Specifically, the bill would:
              Require stop-loss carriers to offer coverage to all  
              employees and dependents of a small employer;
              Prohibit the stop-loss carrier from excluding any employee  
              or dependent based on actual or expected health factors;
              Prohibit stop-loss carriers from issuing policies to  
              self-insured employers with an individual attachment point  
              below $65,000;
              Prohibit a policy with an aggregate attachment point less  
              than $13,000 times the number of covered employees, 120  
              percent of covered claims, or $65,000. 

          Related Legislation: SB 1431 (de Leon, 2012) was substantially  
          similar to this bill. The final version of that bill required  
          individual attachment points of at least $45,000. That bill was  
          not taken up for a vote on the Assembly Floor.

          Staff Comments: Federal law preempts state regulation of  
          self-insured employers and does not apply most of the coverage  
          requirements of the Affordable Care Act to self-insured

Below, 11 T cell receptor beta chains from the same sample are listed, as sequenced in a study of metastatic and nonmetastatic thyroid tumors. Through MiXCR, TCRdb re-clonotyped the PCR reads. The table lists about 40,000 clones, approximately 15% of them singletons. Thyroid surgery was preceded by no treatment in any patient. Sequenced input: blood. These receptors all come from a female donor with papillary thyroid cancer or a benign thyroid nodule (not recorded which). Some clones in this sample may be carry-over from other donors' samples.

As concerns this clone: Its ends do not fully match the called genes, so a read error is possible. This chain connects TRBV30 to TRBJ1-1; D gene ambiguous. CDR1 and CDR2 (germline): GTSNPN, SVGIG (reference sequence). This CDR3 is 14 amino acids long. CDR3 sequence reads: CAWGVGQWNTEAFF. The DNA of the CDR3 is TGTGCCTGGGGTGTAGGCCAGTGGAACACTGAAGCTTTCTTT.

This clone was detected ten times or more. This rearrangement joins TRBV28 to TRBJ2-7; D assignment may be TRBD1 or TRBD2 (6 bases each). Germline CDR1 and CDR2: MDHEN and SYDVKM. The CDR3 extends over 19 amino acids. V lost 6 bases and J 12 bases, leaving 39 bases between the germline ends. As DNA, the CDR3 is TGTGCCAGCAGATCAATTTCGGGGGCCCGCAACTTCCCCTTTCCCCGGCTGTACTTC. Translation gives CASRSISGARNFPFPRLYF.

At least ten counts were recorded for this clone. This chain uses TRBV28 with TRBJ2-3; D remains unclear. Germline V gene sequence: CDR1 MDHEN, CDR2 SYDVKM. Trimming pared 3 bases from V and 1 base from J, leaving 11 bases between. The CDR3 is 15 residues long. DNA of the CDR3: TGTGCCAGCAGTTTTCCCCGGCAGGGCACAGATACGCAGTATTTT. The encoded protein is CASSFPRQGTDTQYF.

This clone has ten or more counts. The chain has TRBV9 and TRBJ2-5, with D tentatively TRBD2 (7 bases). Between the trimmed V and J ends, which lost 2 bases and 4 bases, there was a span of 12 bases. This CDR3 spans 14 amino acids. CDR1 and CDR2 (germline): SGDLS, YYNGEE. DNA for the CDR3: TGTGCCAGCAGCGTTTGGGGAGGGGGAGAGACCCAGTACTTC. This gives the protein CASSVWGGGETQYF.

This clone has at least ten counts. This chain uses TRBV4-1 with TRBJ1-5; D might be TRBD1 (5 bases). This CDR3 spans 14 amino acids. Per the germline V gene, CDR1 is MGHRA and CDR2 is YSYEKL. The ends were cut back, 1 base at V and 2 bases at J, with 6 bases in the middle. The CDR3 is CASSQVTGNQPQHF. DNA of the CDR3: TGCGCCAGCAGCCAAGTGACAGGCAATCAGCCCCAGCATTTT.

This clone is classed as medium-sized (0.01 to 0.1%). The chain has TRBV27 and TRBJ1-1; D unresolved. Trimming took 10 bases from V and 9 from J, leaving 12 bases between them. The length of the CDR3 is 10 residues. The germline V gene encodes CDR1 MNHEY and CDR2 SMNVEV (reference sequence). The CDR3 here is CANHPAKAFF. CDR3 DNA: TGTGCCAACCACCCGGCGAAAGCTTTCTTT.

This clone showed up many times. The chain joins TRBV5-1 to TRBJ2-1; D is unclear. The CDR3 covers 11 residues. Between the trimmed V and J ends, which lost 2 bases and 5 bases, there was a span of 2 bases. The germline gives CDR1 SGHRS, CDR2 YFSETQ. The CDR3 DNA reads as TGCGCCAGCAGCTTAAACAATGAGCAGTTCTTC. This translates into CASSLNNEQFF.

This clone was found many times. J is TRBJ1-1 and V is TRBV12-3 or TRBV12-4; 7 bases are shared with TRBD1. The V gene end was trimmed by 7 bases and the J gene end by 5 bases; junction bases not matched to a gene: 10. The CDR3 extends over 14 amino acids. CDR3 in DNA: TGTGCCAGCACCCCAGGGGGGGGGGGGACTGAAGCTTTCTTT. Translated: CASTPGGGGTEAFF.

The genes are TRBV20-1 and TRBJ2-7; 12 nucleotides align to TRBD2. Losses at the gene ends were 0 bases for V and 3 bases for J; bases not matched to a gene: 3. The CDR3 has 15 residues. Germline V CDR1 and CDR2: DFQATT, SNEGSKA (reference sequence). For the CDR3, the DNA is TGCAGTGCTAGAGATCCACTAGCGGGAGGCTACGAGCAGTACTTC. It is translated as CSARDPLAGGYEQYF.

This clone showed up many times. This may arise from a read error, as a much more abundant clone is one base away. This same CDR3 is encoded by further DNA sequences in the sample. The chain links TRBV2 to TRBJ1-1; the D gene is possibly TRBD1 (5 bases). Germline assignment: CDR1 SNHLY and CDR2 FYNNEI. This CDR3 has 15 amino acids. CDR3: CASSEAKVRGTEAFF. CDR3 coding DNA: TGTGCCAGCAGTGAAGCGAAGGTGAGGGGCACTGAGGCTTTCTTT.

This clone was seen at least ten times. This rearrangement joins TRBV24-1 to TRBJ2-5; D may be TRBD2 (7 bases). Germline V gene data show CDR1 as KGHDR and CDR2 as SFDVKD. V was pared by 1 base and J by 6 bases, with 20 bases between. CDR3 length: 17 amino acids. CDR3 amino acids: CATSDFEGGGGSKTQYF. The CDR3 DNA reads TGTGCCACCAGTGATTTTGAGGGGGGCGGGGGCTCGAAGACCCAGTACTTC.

Concerns have been raised that stop-loss insurance policies with  
          low attachment points may allow small employers (who often have  
          young, healthy employees) to use self-insurance as a way to  
          avoid the small group market, with its coverage requirements  
          under the Affordable Care Act. This would allow small employers  
          the ability to offer a lesser benefit package than would  
          otherwise be required, reducing costs for such small employers.  
          It also has the potential to remove young, healthy people from  
          the small group market risk pool. This could, in turn, drive up  
          overall premiums in the small group market. 


          SB 161 (Hernandez)
          Page 2

          Because the bill puts limitations on the ability of small firms  
          to use stop-loss insurance as part of their self-insurance  
          strategy, the bill may reduce the likelihood that small  
          employers self-insure. It is possible that if self-insurance  
          becomes less attractive to small employers, some may elect to  
          drop coverage for their employees altogether. In that case, some  
          low-income employees may qualify for Medi-Cal. The extent to  
          which this will occur is unknown. The RAND Corporation made  
          projections in 2010 that elimination of self-insurance by small  
          employers would increase nationwide Medicaid enrollment by 1.6  
          million. However, the RAND study included firms with 100 or less  
          employees (whereas this bill only impacts firms with 50  
          employees or less) and that study assumed that no self-insurance  
          would be allowed. Thus, drawing conclusions about reactions by  
          small employers to this bill is difficult.